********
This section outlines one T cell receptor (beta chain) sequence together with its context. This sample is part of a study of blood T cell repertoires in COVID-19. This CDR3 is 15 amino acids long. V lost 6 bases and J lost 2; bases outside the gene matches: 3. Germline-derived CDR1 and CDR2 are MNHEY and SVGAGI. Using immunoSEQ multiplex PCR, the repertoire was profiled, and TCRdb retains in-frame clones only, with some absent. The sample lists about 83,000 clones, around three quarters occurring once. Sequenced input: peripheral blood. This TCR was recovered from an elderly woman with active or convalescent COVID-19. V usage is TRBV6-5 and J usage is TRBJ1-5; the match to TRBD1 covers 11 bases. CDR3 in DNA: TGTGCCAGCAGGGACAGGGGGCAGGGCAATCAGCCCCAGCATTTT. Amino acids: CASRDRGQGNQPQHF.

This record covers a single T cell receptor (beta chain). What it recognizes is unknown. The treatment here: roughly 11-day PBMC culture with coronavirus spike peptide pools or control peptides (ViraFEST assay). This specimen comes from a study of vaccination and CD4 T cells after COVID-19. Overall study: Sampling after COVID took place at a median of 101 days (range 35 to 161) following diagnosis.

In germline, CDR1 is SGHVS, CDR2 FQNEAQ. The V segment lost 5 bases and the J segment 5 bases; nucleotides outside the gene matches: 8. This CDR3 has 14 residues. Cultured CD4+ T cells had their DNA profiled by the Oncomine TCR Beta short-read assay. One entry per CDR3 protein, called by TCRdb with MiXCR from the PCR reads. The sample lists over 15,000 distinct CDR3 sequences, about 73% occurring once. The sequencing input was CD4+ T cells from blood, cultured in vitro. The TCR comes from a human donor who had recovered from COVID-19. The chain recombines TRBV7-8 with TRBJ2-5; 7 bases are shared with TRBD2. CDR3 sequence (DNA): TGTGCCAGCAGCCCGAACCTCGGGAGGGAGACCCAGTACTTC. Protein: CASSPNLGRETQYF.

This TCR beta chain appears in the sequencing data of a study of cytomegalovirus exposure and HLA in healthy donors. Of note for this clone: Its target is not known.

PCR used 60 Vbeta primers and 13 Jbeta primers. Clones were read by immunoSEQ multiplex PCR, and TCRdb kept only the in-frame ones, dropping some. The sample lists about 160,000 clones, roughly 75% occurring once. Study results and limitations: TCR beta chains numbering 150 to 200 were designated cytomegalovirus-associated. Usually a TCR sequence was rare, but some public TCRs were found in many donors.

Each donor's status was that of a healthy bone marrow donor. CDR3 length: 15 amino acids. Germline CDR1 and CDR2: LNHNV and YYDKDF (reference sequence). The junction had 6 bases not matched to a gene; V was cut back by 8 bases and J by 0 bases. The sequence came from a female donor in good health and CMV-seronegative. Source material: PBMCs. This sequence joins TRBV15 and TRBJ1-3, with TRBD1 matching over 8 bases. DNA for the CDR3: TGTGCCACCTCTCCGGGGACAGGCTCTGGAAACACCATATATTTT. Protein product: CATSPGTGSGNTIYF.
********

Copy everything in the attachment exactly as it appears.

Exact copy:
This section outlines one T cell receptor (beta chain) sequence together with its context. This sample is part of a study of blood T cell repertoires in COVID-19. This CDR3 is 15 amino acids long. V lost 6 bases and J lost 2; bases outside the gene matches: 3. Germline-derived CDR1 and CDR2 are MNHEY and SVGAGI. Using immunoSEQ multiplex PCR, the repertoire was profiled, and TCRdb retains in-frame clones only, with some absent. The sample lists about 83,000 clones, around three quarters occurring once. Sequenced input: peripheral blood. This TCR was recovered from an elderly woman with active or convalescent COVID-19. V usage is TRBV6-5 and J usage is TRBJ1-5; the match to TRBD1 covers 11 bases. CDR3 in DNA: TGTGCCAGCAGGGACAGGGGGCAGGGCAATCAGCCCCAGCATTTT. Amino acids: CASRDRGQGNQPQHF.

This record covers a single T cell receptor (beta chain). What it recognizes is unknown. The treatment here: roughly 11-day PBMC culture with coronavirus spike peptide pools or control peptides (ViraFEST assay). This specimen comes from a study of vaccination and CD4 T cells after COVID-19. Overall study: Sampling after COVID took place at a median of 101 days (range 35 to 161) following diagnosis.

In germline, CDR1 is SGHVS, CDR2 FQNEAQ. The V segment lost 5 bases and the J segment 5 bases; nucleotides outside the gene matches: 8. This CDR3 has 14 residues. Cultured CD4+ T cells had their DNA profiled by the Oncomine TCR Beta short-read assay. One entry per CDR3 protein, called by TCRdb with MiXCR from the PCR reads. The sample lists over 15,000 distinct CDR3 sequences, about 73% occurring once. The sequencing input was CD4+ T cells from blood, cultured in vitro. The TCR comes from a human donor who had recovered from COVID-19. The chain recombines TRBV7-8 with TRBJ2-5; 7 bases are shared with TRBD2. CDR3 sequence (DNA): TGTGCCAGCAGCCCGAACCTCGGGAGGGAGACCCAGTACTTC. Protein: CASSPNLGRETQYF.

This TCR beta chain appears in the sequencing data of a study of cytomegalovirus exposure and HLA in healthy donors. Of note for this clone: Its target is not known.

PCR used 60 Vbeta primers and 13 Jbeta primers. Clones were read by immunoSEQ multiplex PCR, and TCRdb kept only the in-frame ones, dropping some. The sample lists about 160,000 clones, roughly 75% occurring once. Study results and limitations: TCR beta chains numbering 150 to 200 were designated cytomegalovirus-associated. Usually a TCR sequence was rare, but some public TCRs were found in many donors.

Each donor's status was that of a healthy bone marrow donor. CDR3 length: 15 amino acids. Germline CDR1 and CDR2: LNHNV and YYDKDF (reference sequence). The junction had 6 bases not matched to a gene; V was cut back by 8 bases and J by 0 bases. The sequence came from a female donor in good health and CMV-seronegative. Source material: PBMCs. This sequence joins TRBV15 and TRBJ1-3, with TRBD1 matching over 8 bases. DNA for the CDR3: TGTGCCACCTCTCCGGGGACAGGCTCTGGAAACACCATATATTTT. Protein product: CATSPGTGSGNTIYF.